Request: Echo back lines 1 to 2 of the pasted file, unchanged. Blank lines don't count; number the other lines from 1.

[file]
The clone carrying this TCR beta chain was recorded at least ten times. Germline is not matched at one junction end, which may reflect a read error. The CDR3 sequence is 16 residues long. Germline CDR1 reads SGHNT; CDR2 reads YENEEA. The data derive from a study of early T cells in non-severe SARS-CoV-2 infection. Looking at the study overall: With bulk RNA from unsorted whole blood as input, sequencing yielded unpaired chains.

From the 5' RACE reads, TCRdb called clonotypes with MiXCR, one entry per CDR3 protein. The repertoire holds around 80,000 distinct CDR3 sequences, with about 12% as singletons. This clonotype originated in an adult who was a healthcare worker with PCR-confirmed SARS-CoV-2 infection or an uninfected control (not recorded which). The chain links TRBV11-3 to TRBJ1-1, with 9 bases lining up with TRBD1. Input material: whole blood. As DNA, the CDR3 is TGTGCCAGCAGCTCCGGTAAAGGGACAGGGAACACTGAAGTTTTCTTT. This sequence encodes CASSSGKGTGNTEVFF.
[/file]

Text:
The clone carrying this TCR beta chain was recorded at least ten times. Germline is not matched at one junction end, which may reflect a read error. The CDR3 sequence is 16 residues long. Germline CDR1 reads SGHNT; CDR2 reads YENEEA. The data derive from a study of early T cells in non-severe SARS-CoV-2 infection. Looking at the study overall: With bulk RNA from unsorted whole blood as input, sequencing yielded unpaired chains.

From the 5' RACE reads, TCRdb called clonotypes with MiXCR, one entry per CDR3 protein. The repertoire holds around 80,000 distinct CDR3 sequences, with about 12% as singletons. This clonotype originated in an adult who was a healthcare worker with PCR-confirmed SARS-CoV-2 infection or an uninfected control (not recorded which). The chain links TRBV11-3 to TRBJ1-1, with 9 bases lining up with TRBD1. Input material: whole blood. As DNA, the CDR3 is TGTGCCAGCAGCTCCGGTAAAGGGACAGGGAACACTGAAGTTTTCTTT. This sequence encodes CASSSGKGTGNTEVFF.